Diffusion. Viral zombieism (e.g. Resident Evil, 28 Days Later) tends to start with a single patient zero whereas supernatural zombieism (e.g. Night of the Living Dead, the “Thriller” video) tends to start with all recently deceased bodies rising from the grave. By seeing whether the diffusion curve for zombieism more closely approximates a Bass mixed-influence model or a classic s-curve we can estimate whether zombieism is supernatural or viral, and therefore whether policy-makers should direct grants towards biomedical labs to develop a zombie vaccine or the Catholic Church to give priests a crash course in the neglected art of exorcism. Furthermore marketers can plug plausible assumptions into the Bass model so as to make projections of the size of the zombie market over time, and thus how quickly to start manufacturing such products as brain-flavored Doritos.
Social movements. The dominant debate is the extent to which anti-zombie mobilization represents changes in the political opportunity structure brought on by complete societal collapse as compared to an essentially expressive act related to cultural dislocation and contested space. Supporting the latter interpretation is that zombie hunting militias are especially likely to form in counties that have seen recent increases in immigration. (The finding holds even when controlling for such variables as gun registrations, log distance to the nearest army administered “safe zone,” etc.).
Family. Zombieism doesn’t just affect individuals, but families. Having a zombie in the family involves an average of 25 hours of care work per week, including such tasks as going to the butcher to buy pig brains, repairing the boarding that keeps the zombie securely in the basement and away from the rest of the family, and washing a variety of stains out of the zombie’s tattered clothing. Almost all of this care work is performed by women and very little of it is done by paid care workers as no care worker in her right mind is willing to be in a house with a zombie.
Applied micro-economics. We combine two unique datasets, the first being military satellite imagery of zombie mobs and the second records salvaged from the wreckage of Exxon/Mobil headquarters showing which gas stations were due to be refueled just before the start of the zombie epidemic. Since humans can use salvaged gasoline either to set the undead on fire or to power vehicles, chainsaws, etc., we have a source of plausibly exogenous heterogeneity in showing which neighborhoods were more or less hospitable environments for zombies. We show that zombies tended to shuffle towards neighborhoods with low stocks of gasoline. Hence, we find that zombies respond to incentives (just like school teachers, and sumo wrestlers, and crack dealers, and realtors, and hookers, …).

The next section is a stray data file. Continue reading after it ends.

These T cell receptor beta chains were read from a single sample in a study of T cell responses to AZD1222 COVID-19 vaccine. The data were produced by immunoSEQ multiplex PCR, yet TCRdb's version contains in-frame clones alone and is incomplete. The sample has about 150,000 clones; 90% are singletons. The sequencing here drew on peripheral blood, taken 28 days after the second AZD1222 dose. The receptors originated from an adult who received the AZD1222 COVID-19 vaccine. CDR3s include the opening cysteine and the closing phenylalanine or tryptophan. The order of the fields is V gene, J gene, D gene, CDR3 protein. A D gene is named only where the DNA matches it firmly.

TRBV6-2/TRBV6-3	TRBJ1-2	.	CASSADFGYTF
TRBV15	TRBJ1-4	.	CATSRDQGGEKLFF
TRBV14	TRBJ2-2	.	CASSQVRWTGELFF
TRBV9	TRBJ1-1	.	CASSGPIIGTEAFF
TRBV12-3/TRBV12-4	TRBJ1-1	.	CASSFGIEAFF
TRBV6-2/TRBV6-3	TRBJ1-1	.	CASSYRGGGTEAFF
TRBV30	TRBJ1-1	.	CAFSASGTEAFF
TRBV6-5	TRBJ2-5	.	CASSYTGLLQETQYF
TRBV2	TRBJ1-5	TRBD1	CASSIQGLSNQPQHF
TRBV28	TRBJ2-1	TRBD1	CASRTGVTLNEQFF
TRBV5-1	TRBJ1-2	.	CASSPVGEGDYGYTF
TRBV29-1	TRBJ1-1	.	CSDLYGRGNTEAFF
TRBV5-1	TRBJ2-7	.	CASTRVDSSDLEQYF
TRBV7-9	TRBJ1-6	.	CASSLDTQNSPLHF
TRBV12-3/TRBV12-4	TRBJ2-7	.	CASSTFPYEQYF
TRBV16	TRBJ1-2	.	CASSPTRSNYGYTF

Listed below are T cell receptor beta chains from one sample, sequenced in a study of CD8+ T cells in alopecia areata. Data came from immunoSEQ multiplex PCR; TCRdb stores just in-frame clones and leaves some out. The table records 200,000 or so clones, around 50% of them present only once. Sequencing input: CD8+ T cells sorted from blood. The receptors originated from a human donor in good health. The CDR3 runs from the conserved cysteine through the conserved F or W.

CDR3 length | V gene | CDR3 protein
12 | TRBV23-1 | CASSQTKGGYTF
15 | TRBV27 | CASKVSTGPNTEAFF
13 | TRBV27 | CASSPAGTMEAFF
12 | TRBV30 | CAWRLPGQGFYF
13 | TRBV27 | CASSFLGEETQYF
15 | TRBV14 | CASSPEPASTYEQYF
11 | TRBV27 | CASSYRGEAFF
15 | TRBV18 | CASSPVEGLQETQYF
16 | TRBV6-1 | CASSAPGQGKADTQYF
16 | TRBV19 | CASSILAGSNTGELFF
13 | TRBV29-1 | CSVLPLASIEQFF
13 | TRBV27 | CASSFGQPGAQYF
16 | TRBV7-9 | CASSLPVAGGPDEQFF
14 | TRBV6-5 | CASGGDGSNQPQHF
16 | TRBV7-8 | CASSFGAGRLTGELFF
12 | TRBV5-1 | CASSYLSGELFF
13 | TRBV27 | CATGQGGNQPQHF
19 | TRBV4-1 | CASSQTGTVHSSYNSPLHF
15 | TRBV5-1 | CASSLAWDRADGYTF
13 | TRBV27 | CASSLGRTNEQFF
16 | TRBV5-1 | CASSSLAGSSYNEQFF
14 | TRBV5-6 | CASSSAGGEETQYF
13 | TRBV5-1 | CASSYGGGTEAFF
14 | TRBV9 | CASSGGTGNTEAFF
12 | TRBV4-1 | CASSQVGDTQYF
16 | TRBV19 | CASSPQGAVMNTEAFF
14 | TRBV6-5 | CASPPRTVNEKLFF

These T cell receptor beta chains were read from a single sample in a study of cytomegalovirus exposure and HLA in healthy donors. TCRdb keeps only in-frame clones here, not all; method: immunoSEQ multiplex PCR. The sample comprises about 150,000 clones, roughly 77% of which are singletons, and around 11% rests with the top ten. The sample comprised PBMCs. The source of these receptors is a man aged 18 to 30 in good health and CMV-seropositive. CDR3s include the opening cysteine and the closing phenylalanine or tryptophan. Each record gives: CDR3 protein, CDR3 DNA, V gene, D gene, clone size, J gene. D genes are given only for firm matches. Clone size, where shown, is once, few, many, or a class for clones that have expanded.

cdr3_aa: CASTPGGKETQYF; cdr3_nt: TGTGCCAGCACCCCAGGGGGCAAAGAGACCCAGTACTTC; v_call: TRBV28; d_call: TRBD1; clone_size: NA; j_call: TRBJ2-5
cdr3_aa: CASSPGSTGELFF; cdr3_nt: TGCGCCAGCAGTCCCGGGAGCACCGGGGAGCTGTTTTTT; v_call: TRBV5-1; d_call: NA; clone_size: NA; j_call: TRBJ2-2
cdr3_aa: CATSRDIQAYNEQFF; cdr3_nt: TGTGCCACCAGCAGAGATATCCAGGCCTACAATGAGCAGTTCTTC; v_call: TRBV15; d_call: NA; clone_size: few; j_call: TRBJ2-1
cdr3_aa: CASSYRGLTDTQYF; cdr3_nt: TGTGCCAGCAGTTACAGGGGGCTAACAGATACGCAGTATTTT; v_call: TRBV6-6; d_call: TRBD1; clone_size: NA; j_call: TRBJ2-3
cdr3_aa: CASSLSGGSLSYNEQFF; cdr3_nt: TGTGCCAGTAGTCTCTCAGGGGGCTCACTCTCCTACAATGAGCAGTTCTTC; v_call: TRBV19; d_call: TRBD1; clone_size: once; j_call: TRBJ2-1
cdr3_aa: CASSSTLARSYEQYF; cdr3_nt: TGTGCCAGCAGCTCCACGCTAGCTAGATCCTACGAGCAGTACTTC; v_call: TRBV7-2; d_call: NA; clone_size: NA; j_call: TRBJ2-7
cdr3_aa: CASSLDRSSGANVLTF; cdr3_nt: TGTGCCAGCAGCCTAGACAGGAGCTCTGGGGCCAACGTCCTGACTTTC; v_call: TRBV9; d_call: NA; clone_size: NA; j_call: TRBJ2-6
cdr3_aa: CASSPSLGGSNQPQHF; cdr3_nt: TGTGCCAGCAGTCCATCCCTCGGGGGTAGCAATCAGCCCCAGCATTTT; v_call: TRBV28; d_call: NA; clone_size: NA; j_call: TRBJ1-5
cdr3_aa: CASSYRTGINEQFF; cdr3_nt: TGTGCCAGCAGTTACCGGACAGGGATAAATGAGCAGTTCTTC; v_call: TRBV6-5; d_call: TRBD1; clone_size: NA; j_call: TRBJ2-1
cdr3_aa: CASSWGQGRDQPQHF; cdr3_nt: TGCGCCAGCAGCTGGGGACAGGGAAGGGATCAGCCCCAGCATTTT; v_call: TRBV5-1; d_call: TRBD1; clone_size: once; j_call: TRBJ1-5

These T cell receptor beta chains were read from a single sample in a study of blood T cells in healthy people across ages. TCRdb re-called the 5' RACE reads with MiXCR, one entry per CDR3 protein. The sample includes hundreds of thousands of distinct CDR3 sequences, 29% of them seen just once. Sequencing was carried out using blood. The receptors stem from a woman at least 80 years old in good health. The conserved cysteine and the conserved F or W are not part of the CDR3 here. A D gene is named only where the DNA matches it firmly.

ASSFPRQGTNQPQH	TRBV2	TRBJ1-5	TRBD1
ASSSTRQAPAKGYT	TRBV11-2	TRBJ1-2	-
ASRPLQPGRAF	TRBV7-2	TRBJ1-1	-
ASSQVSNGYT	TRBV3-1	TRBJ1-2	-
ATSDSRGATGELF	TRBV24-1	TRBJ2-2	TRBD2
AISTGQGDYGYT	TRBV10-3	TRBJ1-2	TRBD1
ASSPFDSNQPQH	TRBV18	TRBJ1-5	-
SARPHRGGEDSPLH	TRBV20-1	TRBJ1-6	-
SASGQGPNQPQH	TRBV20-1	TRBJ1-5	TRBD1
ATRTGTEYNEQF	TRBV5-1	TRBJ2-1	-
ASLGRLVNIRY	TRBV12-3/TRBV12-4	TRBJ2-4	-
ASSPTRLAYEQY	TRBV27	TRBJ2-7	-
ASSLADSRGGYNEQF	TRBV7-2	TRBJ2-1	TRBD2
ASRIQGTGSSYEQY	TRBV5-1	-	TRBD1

Grounded theory. One cannot fully appreciate zombies by imposing a pre-existing theoretical framework on zombies. Only participant observation can allow one to provide a thick description of the mindless zombie perspective. Unfortunately scientistic institutions tend to be unsupportive of this kind of research. Major research funders reject as “too vague and insufficiently theory-driven” proposals that describe the intention to see what findings emerge from roaming about feasting on the living. Likewise IRB panels raise issues about whether a zombie can give informed consent and whether it is ethical to kill the living and eat their brains.
Ethnomethodology. Zombieism is not so much a state of being as a set of practices and cultural scripts. It is not that one is a zombie but that one does being a zombie such that zombieism is created and enacted through interaction. Even if one is “objectively” a mindless animated corpse, one cannot really be said to be fulfilling one’s cultural role as a zombie unless one shuffles across the landscape in search of brains.
1 HUMAN: Hello, (0.5) Uh, I uh, (Ya know) is anyone in there? 2 ZOMBIE1: Br:ai[ns], = 3 ZOMBIE2: [Br]:ain[s] 4 ZOMBIE1: =[B]r:ains 5 HUMAN: Uh, I uh= li:ke, Hello? = 6 ZOMBIE1: Br:ai:ns! 7 (0.5) 8 HUMAN: Die >motherfuckers!< 9 SHOTGUN: Bang! (0.1) = 10 ZOMBIE1: Aa:ar:gg[gh!] 11 SHOTGUN: =[Chk]-Chk, (0.1) Bang!
| Gabriel |
For many years Notre Dame had a “heterodox” economics department known for approaches that were less rosy on laissez-faire policy and formal modeling methods than your typical econ department. A few years ago the university created a conventional econ department alongside the heterodox department. Now it is closing down the old heterodox department and spreading the faculty among sister departments.